The National Unitary Professional Association for African Traditional Health Practitioners of SA and the Traditional Healers Association briefed the Committee on the current state of affairs and challenges facing traditional healers. Traditional health practitioners were widely used in South Africa but traditional medicines were merely tolerated and were yet to be formally institutionalised. South Africa had developed legislation on indigenous knowledge systems ie the Traditional Health Practitioners Act No 22 of 2007. The Act however still had to be implemented.
The challenges that remain were the total neglect on the registration and regulation of African Traditional Medicines. There was a need to test traditional medicines in clinical trials to protect consumers and to add value to African Traditional Medicines products. The Medical Control Council needed a total revamping and the proposal was that there should be a separate council for the registration and regulation of African Traditional Medicines products.
Another point was that traditional medical practitioners and complementary and alternative medicine practitioners not covered by medical schemes. The Traditional Healers Organisation wished traditional medicine and complementary medicine to be included in the National Health Insurance System.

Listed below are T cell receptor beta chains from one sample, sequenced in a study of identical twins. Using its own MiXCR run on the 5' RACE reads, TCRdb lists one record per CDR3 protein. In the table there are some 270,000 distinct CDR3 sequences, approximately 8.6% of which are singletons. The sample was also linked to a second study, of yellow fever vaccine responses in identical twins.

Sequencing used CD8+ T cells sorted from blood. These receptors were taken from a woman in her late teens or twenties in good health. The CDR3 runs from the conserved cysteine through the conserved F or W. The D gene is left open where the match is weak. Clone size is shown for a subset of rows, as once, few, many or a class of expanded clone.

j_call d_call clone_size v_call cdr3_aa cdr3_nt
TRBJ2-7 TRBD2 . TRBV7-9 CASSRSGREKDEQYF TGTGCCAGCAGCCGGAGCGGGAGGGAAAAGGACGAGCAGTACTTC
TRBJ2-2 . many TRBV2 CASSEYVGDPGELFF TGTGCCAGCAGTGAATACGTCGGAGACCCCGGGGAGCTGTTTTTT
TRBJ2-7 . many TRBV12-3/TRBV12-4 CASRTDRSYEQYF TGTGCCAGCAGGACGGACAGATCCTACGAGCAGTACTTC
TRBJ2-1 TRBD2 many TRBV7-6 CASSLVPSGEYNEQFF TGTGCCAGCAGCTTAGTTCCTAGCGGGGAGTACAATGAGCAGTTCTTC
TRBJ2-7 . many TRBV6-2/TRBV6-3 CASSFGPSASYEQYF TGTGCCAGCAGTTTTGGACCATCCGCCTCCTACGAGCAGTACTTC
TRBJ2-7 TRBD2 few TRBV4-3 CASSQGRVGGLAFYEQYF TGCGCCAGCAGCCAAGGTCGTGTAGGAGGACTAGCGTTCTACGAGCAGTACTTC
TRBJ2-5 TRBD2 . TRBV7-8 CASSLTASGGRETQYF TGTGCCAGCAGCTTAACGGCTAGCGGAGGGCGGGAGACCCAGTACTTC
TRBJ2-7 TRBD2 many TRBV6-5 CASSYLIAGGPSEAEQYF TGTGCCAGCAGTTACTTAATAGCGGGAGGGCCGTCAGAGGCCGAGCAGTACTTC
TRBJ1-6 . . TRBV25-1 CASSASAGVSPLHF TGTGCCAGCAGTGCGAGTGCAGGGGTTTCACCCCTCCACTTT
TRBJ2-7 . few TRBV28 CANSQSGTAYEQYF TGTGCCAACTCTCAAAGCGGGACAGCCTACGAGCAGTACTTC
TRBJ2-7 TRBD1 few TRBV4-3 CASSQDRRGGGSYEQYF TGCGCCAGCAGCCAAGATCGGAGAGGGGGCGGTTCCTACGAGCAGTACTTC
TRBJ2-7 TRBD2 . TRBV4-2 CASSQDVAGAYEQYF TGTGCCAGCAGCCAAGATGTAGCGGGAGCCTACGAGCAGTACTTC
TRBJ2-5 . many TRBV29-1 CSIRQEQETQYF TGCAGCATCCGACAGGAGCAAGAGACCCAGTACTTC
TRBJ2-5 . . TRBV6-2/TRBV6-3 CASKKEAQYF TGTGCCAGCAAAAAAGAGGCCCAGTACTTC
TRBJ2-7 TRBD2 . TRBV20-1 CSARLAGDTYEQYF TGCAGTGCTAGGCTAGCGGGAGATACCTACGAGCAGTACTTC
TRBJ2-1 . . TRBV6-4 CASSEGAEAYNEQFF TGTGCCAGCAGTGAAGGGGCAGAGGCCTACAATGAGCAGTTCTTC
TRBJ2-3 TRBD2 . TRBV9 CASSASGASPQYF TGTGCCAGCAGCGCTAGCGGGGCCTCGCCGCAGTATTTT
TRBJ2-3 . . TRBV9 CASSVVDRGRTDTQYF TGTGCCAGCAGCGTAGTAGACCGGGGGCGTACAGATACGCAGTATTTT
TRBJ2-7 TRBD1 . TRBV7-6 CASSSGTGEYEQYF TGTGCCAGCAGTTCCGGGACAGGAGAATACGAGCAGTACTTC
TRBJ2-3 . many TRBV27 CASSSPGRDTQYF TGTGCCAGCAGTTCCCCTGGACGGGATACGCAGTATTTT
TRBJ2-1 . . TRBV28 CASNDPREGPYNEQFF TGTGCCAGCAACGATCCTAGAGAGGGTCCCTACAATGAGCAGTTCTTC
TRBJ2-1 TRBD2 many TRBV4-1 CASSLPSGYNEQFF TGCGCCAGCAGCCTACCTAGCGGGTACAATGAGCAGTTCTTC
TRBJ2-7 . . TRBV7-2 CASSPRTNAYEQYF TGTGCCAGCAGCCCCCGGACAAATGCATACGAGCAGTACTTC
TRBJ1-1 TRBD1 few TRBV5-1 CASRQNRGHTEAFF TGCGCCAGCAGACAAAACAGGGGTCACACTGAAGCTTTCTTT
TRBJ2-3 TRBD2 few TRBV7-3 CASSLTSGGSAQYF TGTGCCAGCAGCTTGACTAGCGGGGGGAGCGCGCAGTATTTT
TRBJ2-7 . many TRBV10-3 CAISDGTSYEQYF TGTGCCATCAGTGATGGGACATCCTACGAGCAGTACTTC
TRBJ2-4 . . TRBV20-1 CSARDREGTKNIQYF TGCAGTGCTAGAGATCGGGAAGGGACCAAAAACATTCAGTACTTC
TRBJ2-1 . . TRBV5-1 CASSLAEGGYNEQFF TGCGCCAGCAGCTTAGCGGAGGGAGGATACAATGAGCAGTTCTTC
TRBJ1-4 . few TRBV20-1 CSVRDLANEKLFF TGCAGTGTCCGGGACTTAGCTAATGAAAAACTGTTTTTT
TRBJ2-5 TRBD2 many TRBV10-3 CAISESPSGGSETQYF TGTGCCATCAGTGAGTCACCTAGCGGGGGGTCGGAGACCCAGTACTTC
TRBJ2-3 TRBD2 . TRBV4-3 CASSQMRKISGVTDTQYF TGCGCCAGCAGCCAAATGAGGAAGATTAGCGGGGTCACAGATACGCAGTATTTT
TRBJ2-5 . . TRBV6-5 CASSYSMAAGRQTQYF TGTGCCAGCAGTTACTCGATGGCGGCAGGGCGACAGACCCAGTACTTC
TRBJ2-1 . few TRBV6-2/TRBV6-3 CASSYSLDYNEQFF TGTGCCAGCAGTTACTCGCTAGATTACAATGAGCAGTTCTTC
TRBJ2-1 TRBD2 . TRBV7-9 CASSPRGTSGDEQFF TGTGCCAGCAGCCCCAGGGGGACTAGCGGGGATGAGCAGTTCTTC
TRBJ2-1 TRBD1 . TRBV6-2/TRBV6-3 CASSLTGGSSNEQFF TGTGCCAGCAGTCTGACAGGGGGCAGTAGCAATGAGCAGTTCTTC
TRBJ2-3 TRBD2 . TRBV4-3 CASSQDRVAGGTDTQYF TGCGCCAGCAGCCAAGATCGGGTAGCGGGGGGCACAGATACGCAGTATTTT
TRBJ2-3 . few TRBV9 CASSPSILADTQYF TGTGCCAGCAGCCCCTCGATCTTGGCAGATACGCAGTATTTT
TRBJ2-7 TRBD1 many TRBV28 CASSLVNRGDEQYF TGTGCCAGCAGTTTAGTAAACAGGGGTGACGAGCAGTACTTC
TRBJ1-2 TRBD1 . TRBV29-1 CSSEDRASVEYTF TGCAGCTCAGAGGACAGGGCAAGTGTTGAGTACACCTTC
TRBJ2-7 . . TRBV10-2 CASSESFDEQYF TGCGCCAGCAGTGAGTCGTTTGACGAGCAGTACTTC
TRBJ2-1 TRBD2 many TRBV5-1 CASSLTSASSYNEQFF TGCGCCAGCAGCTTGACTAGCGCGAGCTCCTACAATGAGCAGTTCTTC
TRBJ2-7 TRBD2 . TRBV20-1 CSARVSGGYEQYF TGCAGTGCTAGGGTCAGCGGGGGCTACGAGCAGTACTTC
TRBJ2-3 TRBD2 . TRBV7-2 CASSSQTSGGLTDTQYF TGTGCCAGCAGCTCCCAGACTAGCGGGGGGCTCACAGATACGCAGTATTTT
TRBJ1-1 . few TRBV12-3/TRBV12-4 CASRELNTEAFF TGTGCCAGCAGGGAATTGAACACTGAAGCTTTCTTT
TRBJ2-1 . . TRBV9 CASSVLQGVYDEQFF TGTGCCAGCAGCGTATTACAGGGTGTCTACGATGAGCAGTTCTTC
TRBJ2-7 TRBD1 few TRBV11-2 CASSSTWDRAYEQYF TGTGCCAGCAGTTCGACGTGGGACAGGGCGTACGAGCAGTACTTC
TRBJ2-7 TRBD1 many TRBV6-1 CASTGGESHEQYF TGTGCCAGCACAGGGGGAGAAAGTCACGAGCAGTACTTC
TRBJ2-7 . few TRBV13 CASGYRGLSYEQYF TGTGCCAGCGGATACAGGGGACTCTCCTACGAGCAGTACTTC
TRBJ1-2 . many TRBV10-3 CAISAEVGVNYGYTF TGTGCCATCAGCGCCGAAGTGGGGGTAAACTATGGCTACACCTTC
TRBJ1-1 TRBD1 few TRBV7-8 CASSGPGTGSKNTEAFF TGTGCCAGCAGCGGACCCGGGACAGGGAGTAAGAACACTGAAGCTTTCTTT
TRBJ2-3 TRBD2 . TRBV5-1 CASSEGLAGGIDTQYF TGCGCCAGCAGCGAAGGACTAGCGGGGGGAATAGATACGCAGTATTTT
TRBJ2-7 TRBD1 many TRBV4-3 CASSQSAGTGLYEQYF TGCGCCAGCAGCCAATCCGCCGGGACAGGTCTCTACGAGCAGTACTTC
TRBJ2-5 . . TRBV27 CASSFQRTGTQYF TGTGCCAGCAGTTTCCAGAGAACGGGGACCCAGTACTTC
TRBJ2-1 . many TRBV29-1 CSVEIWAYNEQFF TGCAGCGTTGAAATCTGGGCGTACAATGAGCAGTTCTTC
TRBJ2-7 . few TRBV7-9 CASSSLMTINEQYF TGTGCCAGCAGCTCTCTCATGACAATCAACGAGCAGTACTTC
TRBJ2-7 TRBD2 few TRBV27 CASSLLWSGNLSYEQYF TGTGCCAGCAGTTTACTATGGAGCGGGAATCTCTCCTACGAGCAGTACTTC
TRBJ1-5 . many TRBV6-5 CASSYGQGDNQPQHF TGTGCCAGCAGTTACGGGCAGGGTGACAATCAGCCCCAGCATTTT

Due to time constraints there was very limited interaction between the Committee and the presenters. Most of the questions were for clarification purposes. The Committee however agreed that another meeting would be scheduled with the presenters so that further interaction could take place.
The Chairperson informed the Committee that the representatives from the Traditional Healers Organisation were delayed at the airport and would join the meeting a little later. In the meantime the Committee would proceed with consideration and adoption of outstanding minutes as time was of the essence.
Outstanding Committee Minutes
The minutes dated 22 August 2012 was adopted as amended after the Committee agreed to delete one of the resolutions it took.The Committee adopted minutes dated 29 August 2012 unamended.
Referring to minutes dated 19 September 2012, Ms Segale-Diswai pointed out that the Committee recommendation on primary health care in the Western Cape was not reflected in the minute. The Committee agreed that the recommendation should be added to the minute and it was adopted as amended.
Mr G Lekgetho (ANC) and Ms P Kopane (DA) stated that their apologies for not attending the meeting were not reflected in the minute of the 10 October 2012. The Committee agreed that the minute should be corrected and it was adopted as amended.
Minutes dated 12 October 2012 was adopted as amended after a spelling change was made to it.
The Committee adopted minutes dated the 9 October 2012 unamended.
National Unitary Professional Association for African Traditional Health Practitioners of SA (NUPAATHPSA)